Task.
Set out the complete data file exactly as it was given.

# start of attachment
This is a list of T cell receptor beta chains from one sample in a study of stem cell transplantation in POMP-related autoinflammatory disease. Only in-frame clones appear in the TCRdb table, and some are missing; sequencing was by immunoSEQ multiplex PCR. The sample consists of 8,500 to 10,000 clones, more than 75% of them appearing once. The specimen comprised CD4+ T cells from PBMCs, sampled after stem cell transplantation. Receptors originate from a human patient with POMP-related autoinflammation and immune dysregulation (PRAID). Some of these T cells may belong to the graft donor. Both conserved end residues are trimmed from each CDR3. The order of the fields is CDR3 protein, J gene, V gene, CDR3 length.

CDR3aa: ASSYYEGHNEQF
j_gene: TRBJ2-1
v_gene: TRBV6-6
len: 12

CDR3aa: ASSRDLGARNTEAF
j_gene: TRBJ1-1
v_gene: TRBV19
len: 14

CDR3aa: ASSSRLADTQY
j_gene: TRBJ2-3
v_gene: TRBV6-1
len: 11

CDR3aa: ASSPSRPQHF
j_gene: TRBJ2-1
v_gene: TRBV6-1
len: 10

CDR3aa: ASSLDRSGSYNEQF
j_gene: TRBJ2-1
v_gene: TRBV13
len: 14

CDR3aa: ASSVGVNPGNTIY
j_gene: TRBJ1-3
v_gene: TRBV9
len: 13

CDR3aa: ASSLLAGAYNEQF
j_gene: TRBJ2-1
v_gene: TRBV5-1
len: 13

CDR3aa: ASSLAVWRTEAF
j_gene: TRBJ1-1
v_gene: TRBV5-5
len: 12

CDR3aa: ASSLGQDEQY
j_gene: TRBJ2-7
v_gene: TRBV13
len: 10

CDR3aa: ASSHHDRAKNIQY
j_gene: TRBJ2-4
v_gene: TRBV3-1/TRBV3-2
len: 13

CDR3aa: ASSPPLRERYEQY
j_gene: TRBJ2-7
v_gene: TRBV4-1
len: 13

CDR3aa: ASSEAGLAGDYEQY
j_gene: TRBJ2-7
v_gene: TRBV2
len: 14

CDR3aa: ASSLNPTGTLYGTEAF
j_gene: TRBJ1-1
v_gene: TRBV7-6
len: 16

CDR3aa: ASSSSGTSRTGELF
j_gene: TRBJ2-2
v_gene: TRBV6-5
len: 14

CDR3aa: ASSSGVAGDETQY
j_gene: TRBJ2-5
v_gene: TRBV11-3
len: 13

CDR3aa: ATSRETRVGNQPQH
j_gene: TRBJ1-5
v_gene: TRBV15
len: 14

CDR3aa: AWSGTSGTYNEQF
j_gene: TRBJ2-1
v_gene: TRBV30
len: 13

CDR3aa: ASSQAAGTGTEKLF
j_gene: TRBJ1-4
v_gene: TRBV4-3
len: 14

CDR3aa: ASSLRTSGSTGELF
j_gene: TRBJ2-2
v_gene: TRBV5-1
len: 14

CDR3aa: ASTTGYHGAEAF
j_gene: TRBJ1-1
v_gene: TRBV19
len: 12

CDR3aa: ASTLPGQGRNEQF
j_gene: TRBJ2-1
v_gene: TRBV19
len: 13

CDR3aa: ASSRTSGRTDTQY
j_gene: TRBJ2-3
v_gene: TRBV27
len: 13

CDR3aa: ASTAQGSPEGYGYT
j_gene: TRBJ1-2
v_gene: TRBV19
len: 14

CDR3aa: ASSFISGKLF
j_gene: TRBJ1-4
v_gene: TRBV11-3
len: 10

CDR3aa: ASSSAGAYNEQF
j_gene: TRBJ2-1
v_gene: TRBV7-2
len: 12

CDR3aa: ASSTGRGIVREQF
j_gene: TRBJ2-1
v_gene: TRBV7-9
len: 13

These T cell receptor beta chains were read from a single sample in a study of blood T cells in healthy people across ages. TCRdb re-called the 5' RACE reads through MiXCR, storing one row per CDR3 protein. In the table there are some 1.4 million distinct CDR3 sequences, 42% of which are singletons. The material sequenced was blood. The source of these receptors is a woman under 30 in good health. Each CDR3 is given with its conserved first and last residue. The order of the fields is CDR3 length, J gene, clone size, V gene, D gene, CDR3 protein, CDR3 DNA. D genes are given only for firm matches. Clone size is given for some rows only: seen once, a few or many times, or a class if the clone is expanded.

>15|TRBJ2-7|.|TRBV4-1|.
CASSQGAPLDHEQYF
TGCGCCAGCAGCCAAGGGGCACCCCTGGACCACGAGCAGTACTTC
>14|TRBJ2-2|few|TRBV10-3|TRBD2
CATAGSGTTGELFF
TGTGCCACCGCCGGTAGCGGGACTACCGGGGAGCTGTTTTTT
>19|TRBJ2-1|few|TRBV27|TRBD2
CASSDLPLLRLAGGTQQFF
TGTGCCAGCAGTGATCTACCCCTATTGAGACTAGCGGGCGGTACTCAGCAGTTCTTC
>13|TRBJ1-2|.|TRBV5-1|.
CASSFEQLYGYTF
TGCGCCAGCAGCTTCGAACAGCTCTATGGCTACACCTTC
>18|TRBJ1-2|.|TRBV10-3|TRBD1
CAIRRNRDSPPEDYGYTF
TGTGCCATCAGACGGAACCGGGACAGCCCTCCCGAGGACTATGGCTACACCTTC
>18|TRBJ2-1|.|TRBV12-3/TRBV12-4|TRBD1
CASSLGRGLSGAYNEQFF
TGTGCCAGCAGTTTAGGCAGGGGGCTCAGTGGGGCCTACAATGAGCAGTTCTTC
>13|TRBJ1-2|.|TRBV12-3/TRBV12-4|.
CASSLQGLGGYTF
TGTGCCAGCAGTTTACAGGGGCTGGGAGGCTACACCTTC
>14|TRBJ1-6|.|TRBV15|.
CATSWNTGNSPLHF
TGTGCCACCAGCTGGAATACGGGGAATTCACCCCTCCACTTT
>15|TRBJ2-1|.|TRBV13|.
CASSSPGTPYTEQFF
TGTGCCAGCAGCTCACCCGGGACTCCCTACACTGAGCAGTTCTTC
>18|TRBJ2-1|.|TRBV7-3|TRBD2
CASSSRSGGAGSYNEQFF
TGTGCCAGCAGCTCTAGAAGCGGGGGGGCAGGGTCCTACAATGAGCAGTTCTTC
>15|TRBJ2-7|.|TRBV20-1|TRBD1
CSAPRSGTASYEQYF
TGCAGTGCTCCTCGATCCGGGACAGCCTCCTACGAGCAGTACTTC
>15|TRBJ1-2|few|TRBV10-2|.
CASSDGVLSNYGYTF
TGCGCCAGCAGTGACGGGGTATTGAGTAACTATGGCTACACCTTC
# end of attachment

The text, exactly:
This is a list of T cell receptor beta chains from one sample in a study of stem cell transplantation in POMP-related autoinflammatory disease. Only in-frame clones appear in the TCRdb table, and some are missing; sequencing was by immunoSEQ multiplex PCR. The sample consists of 8,500 to 10,000 clones, more than 75% of them appearing once. The specimen comprised CD4+ T cells from PBMCs, sampled after stem cell transplantation. Receptors originate from a human patient with POMP-related autoinflammation and immune dysregulation (PRAID). Some of these T cells may belong to the graft donor. Both conserved end residues are trimmed from each CDR3. The order of the fields is CDR3 protein, J gene, V gene, CDR3 length.

CDR3aa: ASSYYEGHNEQF
j_gene: TRBJ2-1
v_gene: TRBV6-6
len: 12

CDR3aa: ASSRDLGARNTEAF
j_gene: TRBJ1-1
v_gene: TRBV19
len: 14

CDR3aa: ASSSRLADTQY
j_gene: TRBJ2-3
v_gene: TRBV6-1
len: 11

CDR3aa: ASSPSRPQHF
j_gene: TRBJ2-1
v_gene: TRBV6-1
len: 10

CDR3aa: ASSLDRSGSYNEQF
j_gene: TRBJ2-1
v_gene: TRBV13
len: 14

CDR3aa: ASSVGVNPGNTIY
j_gene: TRBJ1-3
v_gene: TRBV9
len: 13

CDR3aa: ASSLLAGAYNEQF
j_gene: TRBJ2-1
v_gene: TRBV5-1
len: 13

CDR3aa: ASSLAVWRTEAF
j_gene: TRBJ1-1
v_gene: TRBV5-5
len: 12

CDR3aa: ASSLGQDEQY
j_gene: TRBJ2-7
v_gene: TRBV13
len: 10

CDR3aa: ASSHHDRAKNIQY
j_gene: TRBJ2-4
v_gene: TRBV3-1/TRBV3-2
len: 13

CDR3aa: ASSPPLRERYEQY
j_gene: TRBJ2-7
v_gene: TRBV4-1
len: 13

CDR3aa: ASSEAGLAGDYEQY
j_gene: TRBJ2-7
v_gene: TRBV2
len: 14

CDR3aa: ASSLNPTGTLYGTEAF
j_gene: TRBJ1-1
v_gene: TRBV7-6
len: 16

CDR3aa: ASSSSGTSRTGELF
j_gene: TRBJ2-2
v_gene: TRBV6-5
len: 14

CDR3aa: ASSSGVAGDETQY
j_gene: TRBJ2-5
v_gene: TRBV11-3
len: 13

CDR3aa: ATSRETRVGNQPQH
j_gene: TRBJ1-5
v_gene: TRBV15
len: 14

CDR3aa: AWSGTSGTYNEQF
j_gene: TRBJ2-1
v_gene: TRBV30
len: 13

CDR3aa: ASSQAAGTGTEKLF
j_gene: TRBJ1-4
v_gene: TRBV4-3
len: 14

CDR3aa: ASSLRTSGSTGELF
j_gene: TRBJ2-2
v_gene: TRBV5-1
len: 14

CDR3aa: ASTTGYHGAEAF
j_gene: TRBJ1-1
v_gene: TRBV19
len: 12

CDR3aa: ASTLPGQGRNEQF
j_gene: TRBJ2-1
v_gene: TRBV19
len: 13

CDR3aa: ASSRTSGRTDTQY
j_gene: TRBJ2-3
v_gene: TRBV27
len: 13

CDR3aa: ASTAQGSPEGYGYT
j_gene: TRBJ1-2
v_gene: TRBV19
len: 14

CDR3aa: ASSFISGKLF
j_gene: TRBJ1-4
v_gene: TRBV11-3
len: 10

CDR3aa: ASSSAGAYNEQF
j_gene: TRBJ2-1
v_gene: TRBV7-2
len: 12

CDR3aa: ASSTGRGIVREQF
j_gene: TRBJ2-1
v_gene: TRBV7-9
len: 13

These T cell receptor beta chains were read from a single sample in a study of blood T cells in healthy people across ages. TCRdb re-called the 5' RACE reads through MiXCR, storing one row per CDR3 protein. In the table there are some 1.4 million distinct CDR3 sequences, 42% of which are singletons. The material sequenced was blood. The source of these receptors is a woman under 30 in good health. Each CDR3 is given with its conserved first and last residue. The order of the fields is CDR3 length, J gene, clone size, V gene, D gene, CDR3 protein, CDR3 DNA. D genes are given only for firm matches. Clone size is given for some rows only: seen once, a few or many times, or a class if the clone is expanded.

>15|TRBJ2-7|.|TRBV4-1|.
CASSQGAPLDHEQYF
TGCGCCAGCAGCCAAGGGGCACCCCTGGACCACGAGCAGTACTTC
>14|TRBJ2-2|few|TRBV10-3|TRBD2
CATAGSGTTGELFF
TGTGCCACCGCCGGTAGCGGGACTACCGGGGAGCTGTTTTTT
>19|TRBJ2-1|few|TRBV27|TRBD2
CASSDLPLLRLAGGTQQFF
TGTGCCAGCAGTGATCTACCCCTATTGAGACTAGCGGGCGGTACTCAGCAGTTCTTC
>13|TRBJ1-2|.|TRBV5-1|.
CASSFEQLYGYTF
TGCGCCAGCAGCTTCGAACAGCTCTATGGCTACACCTTC
>18|TRBJ1-2|.|TRBV10-3|TRBD1
CAIRRNRDSPPEDYGYTF
TGTGCCATCAGACGGAACCGGGACAGCCCTCCCGAGGACTATGGCTACACCTTC
>18|TRBJ2-1|.|TRBV12-3/TRBV12-4|TRBD1
CASSLGRGLSGAYNEQFF
TGTGCCAGCAGTTTAGGCAGGGGGCTCAGTGGGGCCTACAATGAGCAGTTCTTC
>13|TRBJ1-2|.|TRBV12-3/TRBV12-4|.
CASSLQGLGGYTF
TGTGCCAGCAGTTTACAGGGGCTGGGAGGCTACACCTTC
>14|TRBJ1-6|.|TRBV15|.
CATSWNTGNSPLHF
TGTGCCACCAGCTGGAATACGGGGAATTCACCCCTCCACTTT
>15|TRBJ2-1|.|TRBV13|.
CASSSPGTPYTEQFF
TGTGCCAGCAGCTCACCCGGGACTCCCTACACTGAGCAGTTCTTC
>18|TRBJ2-1|.|TRBV7-3|TRBD2
CASSSRSGGAGSYNEQFF
TGTGCCAGCAGCTCTAGAAGCGGGGGGGCAGGGTCCTACAATGAGCAGTTCTTC
>15|TRBJ2-7|.|TRBV20-1|TRBD1
CSAPRSGTASYEQYF
TGCAGTGCTCCTCGATCCGGGACAGCCTCCTACGAGCAGTACTTC
>15|TRBJ1-2|few|TRBV10-2|.
CASSDGVLSNYGYTF
TGCGCCAGCAGTGACGGGGTATTGAGTAACTATGGCTACACCTTC